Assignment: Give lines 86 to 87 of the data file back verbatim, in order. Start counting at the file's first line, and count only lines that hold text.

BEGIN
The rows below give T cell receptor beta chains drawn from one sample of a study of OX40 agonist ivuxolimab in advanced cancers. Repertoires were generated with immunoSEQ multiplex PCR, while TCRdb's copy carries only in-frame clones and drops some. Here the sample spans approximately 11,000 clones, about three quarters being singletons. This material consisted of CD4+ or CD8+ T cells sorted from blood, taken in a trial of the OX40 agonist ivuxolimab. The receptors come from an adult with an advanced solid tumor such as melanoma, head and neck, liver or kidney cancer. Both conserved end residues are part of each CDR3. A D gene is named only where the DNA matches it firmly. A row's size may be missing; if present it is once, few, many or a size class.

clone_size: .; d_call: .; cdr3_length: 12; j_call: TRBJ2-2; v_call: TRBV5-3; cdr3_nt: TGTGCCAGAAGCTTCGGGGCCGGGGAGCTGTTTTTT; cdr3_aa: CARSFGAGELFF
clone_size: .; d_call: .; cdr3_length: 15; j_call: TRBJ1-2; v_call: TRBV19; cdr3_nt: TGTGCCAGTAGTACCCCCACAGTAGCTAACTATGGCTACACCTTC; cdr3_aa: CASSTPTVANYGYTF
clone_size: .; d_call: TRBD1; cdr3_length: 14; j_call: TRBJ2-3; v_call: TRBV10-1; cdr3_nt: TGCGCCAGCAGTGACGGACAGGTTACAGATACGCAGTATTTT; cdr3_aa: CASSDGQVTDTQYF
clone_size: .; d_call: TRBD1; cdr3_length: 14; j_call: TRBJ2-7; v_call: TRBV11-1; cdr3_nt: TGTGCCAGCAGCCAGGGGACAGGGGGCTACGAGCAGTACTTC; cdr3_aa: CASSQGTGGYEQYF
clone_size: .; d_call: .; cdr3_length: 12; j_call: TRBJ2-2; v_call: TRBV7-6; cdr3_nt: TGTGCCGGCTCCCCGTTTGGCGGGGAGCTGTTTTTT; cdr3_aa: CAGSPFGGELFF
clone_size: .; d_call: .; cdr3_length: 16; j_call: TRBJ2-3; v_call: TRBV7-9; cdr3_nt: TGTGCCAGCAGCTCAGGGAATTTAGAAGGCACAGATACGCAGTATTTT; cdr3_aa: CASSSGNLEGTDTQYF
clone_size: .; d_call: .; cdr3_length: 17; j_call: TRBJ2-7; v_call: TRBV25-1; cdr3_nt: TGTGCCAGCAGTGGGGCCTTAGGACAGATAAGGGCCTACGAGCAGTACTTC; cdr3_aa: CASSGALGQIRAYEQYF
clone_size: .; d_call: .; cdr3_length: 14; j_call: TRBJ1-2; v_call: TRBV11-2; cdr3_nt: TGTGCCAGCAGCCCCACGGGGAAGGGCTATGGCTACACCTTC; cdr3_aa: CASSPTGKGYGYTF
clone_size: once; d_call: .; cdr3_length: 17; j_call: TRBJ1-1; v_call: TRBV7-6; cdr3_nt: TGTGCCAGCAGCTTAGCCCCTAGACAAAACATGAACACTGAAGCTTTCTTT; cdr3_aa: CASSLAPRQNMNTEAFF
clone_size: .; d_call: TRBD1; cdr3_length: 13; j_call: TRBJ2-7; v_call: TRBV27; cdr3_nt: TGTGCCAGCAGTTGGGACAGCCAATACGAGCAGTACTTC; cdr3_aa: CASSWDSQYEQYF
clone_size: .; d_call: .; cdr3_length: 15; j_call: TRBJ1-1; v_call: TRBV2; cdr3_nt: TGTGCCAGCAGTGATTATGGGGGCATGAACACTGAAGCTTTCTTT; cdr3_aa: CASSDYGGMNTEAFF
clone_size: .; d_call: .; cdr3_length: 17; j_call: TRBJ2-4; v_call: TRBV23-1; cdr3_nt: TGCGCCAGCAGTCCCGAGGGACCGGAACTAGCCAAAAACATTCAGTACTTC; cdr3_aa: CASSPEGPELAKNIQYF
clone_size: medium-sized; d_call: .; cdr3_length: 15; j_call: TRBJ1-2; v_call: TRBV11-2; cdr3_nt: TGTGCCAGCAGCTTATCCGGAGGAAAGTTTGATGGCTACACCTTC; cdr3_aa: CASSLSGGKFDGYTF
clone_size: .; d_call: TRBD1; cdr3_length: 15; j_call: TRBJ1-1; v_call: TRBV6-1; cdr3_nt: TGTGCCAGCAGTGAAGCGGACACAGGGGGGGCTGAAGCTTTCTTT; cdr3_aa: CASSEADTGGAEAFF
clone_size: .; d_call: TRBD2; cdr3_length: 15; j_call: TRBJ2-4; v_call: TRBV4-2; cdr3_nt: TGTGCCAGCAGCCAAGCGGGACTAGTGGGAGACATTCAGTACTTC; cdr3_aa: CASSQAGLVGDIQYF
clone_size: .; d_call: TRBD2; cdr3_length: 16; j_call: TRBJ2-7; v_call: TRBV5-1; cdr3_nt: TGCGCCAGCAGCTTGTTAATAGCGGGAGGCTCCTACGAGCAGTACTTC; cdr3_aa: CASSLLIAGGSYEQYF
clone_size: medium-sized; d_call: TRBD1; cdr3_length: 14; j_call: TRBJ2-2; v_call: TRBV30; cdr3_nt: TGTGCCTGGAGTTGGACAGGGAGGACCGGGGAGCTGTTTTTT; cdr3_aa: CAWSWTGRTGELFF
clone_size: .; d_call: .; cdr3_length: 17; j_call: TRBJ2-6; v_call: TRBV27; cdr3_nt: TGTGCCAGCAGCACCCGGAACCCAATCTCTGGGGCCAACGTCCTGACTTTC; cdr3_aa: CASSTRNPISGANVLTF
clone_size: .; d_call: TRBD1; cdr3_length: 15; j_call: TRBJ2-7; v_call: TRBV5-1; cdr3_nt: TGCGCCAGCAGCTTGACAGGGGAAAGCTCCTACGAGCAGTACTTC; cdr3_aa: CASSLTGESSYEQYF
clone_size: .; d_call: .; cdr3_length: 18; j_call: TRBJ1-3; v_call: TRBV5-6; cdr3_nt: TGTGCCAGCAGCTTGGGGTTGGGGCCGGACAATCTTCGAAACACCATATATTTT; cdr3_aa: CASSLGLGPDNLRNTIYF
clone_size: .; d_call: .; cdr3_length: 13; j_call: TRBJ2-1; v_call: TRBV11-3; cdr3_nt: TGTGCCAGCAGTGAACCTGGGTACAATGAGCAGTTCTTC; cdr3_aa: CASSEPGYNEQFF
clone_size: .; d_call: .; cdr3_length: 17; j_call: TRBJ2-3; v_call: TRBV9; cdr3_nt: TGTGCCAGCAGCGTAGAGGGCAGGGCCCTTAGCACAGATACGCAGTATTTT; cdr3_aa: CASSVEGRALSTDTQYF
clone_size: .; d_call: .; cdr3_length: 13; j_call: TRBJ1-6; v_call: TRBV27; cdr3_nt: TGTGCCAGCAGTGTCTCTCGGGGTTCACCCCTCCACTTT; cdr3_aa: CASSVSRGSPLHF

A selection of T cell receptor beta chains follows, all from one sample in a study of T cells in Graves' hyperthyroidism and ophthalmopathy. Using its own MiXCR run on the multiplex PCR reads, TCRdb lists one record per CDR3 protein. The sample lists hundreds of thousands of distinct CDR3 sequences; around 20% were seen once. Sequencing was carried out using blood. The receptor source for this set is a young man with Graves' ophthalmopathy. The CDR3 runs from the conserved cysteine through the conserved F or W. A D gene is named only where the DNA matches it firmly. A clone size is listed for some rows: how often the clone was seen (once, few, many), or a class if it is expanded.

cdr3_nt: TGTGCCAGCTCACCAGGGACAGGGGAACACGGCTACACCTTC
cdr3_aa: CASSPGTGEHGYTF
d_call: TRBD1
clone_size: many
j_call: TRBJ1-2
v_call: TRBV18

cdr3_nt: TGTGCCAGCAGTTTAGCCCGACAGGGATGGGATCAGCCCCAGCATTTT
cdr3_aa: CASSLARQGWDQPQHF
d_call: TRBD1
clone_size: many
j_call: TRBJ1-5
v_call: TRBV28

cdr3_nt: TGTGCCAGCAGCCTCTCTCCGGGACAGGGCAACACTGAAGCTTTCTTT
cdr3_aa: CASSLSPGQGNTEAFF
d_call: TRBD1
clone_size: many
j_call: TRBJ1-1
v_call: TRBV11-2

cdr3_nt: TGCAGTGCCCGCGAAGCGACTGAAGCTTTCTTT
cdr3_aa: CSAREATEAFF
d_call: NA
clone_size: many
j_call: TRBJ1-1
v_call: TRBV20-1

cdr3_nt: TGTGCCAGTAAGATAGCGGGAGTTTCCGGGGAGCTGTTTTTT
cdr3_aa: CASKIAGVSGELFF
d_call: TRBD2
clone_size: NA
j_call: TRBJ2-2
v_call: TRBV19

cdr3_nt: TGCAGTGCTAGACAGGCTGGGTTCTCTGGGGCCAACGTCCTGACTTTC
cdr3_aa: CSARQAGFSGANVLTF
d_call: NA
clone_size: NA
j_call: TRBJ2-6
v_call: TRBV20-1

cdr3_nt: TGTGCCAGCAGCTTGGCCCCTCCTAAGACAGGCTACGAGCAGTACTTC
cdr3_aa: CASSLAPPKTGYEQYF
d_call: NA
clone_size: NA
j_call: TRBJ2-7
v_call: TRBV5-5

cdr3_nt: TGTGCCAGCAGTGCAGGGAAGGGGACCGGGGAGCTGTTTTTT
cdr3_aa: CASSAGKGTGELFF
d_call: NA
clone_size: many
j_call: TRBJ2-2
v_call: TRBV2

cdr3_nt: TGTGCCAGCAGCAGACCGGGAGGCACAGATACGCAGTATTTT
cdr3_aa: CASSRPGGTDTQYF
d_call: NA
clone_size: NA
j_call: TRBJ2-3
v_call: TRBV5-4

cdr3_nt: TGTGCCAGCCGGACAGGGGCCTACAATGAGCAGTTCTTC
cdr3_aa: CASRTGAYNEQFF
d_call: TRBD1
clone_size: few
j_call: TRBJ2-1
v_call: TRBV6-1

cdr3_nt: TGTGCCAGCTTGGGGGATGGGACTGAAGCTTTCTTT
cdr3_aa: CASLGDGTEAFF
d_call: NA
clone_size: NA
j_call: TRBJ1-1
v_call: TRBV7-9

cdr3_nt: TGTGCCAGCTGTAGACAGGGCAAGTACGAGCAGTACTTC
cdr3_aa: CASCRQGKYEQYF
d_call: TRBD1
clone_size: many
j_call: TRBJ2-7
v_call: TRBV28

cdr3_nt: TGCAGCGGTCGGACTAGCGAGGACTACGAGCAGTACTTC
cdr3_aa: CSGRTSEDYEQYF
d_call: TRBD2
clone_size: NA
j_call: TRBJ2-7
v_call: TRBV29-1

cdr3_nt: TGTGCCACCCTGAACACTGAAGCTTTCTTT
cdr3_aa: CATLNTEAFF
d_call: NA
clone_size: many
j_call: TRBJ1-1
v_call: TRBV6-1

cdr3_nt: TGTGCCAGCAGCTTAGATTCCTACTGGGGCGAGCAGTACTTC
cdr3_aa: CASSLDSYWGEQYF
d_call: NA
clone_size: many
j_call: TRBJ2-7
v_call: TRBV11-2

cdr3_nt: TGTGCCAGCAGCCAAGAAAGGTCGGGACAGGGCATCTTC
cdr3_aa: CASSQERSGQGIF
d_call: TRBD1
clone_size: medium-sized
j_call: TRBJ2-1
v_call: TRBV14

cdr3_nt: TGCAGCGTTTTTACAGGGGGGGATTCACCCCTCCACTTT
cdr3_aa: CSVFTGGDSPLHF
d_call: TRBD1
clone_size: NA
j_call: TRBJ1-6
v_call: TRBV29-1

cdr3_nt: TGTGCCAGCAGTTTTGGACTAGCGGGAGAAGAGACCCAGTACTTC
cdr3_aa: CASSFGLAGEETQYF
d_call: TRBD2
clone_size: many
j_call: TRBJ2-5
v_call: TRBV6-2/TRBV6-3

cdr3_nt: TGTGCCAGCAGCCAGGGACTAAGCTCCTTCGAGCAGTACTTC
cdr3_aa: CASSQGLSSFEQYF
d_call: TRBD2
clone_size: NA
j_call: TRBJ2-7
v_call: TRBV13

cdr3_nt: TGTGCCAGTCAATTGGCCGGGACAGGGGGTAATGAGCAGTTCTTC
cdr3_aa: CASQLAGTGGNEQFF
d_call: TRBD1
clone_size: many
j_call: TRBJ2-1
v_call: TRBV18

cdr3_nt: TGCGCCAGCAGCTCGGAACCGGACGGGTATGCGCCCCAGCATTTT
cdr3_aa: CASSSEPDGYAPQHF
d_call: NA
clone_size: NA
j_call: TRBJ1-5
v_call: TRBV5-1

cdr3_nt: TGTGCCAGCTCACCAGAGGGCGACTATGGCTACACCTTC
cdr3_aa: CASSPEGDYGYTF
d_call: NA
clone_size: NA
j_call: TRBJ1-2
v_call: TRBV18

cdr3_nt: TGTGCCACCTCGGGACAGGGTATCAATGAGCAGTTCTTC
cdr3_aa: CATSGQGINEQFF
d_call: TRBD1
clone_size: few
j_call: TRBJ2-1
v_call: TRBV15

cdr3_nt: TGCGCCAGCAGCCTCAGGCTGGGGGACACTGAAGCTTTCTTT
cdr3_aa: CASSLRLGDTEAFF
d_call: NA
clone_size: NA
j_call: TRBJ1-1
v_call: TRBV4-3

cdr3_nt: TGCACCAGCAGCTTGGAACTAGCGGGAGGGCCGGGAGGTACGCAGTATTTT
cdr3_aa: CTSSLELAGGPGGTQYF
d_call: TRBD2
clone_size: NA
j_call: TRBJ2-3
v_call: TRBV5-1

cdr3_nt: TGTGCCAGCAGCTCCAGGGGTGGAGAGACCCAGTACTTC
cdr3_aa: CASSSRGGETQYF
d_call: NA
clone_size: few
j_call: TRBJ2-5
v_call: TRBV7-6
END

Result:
cdr3_nt: TGTGCCAGCTTGGGGGATGGGACTGAAGCTTTCTTT
cdr3_aa: CASLGDGTEAFF